I think I liked 'Shaun' just a bit better, it started out with some nuance and Simon Pegg's early cluelessness about the approaching zombie horde was done cleverly. The principals here, along with the viewer, find themselves in the midst of a zombie apocalypse right from the get go, and things proceed at a pretty rapid pace. The 'rules for zombies' was an entertaining plot element, and most of them made a lot of sense, although Columbus (Jesse Eisenberg) probably got some of his priorities mixed up as the story proceeded. I thought #22 - 'When in doubt, know your way out' was more advantageous than #7 - 'Travel light'. But each to his own I guess.

One advantage I find with pictures like this is that I don't have to think too hard about writing something scholarly in the way of a review. When you're dealing with mindless entertainment all you have to do is sit back and enjoy the ride. That's what it looked like Tallahassee (Woody Harrelson) was doing, so if it was good enough for him, it's good enough for me. And now that I've learned my 'two zombie flicks in a row' lesson, I'll be back in another ten years.
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Zodiac (2007)
8/10
"This is the Zodiac speaking."
24 December 2012
Warning: Spoilers
Even living completely across the country in New York during the late Sixties/early Seventies, the Zodiac killer's crimes were front page headline stuff for a time. Quite honestly, I couldn't remember if the Zodiac was ever found, convicted, and sentenced for his murders. This film is a well paced if overlong study of the investigation into that string of murders, as well as one man's obsession with discovering the Zodiac's identity. The investigation turns up increasingly positive clues as well as frustrating dead ends on the part of police detectives working on the case, and if anything, one gains a certain appreciation for the kind of persistence and dedication they bring to their work. Because the legwork is so meticulous and exhaustive, it's frustrating to see how certain evidence winds up inadmissible, or how the input of a handwriting expert like Sherwood Morrill (Philip Baker Hall) is considered the final word on the subject to the exclusion of alternate considerations. As the picture progresses, Jake Gyllenhall takes center stage as the principal player obsessed with discovering the identity of the Zodiac, after months and years go by with leads exhausted and intermittent, circumstantial periods of time with no contact from the man claiming to be the killer. The viewers' own ideas about the case will either be hardened or rendered totally inconclusive once the picture is over, just as it was for the principal players in this daunting mystery which at this point will probably never be solved.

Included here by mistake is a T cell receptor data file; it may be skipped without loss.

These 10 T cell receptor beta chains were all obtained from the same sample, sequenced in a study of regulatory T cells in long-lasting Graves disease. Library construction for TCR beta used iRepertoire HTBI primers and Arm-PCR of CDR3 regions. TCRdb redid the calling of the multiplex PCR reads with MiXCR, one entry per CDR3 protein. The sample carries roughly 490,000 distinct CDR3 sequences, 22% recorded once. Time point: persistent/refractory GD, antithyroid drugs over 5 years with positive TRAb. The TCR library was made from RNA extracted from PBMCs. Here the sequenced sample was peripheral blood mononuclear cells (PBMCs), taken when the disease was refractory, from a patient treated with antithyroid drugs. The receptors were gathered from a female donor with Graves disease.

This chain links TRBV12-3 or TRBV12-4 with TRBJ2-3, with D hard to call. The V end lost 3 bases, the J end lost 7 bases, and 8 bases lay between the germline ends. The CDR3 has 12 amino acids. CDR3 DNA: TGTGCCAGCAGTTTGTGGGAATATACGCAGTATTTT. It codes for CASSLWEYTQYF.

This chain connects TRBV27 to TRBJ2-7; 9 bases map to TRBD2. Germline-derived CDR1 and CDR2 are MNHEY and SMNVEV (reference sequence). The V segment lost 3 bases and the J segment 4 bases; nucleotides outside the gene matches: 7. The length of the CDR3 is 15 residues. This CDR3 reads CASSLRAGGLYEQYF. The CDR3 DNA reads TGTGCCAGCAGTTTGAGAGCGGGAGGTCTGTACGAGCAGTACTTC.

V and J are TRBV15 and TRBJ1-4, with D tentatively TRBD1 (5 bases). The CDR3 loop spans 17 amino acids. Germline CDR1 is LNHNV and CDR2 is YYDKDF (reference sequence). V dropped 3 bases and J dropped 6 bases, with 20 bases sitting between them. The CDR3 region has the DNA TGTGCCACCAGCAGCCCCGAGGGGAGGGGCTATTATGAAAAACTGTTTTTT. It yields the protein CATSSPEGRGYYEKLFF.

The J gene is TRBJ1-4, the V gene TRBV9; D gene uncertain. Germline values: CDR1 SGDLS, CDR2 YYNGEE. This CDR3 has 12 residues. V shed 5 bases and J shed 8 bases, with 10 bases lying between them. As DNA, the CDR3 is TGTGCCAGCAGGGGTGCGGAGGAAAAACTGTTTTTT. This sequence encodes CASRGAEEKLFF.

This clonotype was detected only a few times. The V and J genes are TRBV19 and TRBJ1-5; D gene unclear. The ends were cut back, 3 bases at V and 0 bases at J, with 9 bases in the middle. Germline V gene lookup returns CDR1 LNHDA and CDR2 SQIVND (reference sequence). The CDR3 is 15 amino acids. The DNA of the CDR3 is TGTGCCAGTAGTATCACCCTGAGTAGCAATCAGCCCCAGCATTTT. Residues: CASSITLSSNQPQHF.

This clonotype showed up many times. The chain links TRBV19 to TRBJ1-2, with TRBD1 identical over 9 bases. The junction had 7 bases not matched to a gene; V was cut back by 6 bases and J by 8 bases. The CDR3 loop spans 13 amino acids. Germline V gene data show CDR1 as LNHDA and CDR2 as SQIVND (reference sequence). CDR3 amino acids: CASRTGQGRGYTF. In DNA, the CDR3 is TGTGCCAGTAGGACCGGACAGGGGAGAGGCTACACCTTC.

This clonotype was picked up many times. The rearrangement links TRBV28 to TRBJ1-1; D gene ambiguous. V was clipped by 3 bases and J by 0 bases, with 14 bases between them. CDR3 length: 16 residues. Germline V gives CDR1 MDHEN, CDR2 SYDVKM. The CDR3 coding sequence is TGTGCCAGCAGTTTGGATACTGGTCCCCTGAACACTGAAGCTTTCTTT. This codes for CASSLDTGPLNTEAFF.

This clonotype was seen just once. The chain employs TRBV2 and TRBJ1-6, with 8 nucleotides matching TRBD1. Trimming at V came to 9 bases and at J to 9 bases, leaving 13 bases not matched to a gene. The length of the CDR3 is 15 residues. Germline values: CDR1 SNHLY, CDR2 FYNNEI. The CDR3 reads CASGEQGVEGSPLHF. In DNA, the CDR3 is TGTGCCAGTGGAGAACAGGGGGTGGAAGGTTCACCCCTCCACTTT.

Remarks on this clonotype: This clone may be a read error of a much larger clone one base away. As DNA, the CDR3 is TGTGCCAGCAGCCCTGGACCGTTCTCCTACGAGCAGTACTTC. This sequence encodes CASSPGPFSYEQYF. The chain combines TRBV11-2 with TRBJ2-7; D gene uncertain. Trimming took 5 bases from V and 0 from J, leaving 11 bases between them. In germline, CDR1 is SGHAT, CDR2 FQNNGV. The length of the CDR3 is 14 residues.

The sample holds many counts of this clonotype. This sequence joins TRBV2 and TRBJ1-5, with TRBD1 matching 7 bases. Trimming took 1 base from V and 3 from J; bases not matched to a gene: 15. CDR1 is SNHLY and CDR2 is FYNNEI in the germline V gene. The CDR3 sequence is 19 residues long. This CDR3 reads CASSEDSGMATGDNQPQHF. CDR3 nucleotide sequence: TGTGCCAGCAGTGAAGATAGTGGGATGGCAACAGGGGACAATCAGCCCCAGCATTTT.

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8/10
"For the last time..., David Bowie".
12 January 2016
Warning: Spoilers
They say that past is prologue. As I write this, David Bowie died two days ago, succumbing to a cancer diagnosed eighteen months earlier. In one of those instances of cosmic serendipity that quite often manages to surprise me, this film aired last week on one of the cable channels and I decided to record it. It captures David Bowie's final concert in the persona of Ziggy Stardust, one of many that the talented singer brought to the fore over the course of his long and varied career. It was recorded on July 3rd, 1973 at the Hammersmith Odeon in London, an array of seventeen tunes both familiar and unfamiliar (at least to me). From today's vantage point, his eerie 'My Death Waits' would seem to be oddly prophetic, but after all, this was over forty years ago so I don't want to assign any undo meaning to it. Accompanied by Mick Ronson on guitar, the band rocks it splendidly, as mostly teenage girls in the crowd swoon over Bowie's characterization. In many respects, he WAS the Wild Eyed Boy of Freecloud, and I'll miss him. Rest in Peace, David Bowie.
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The X-Files: Zero Sum (1997)
Season 4, Episode 21
8/10
"A man digs a hole, he risks falling into it."
28 June 2017
Warning: Spoilers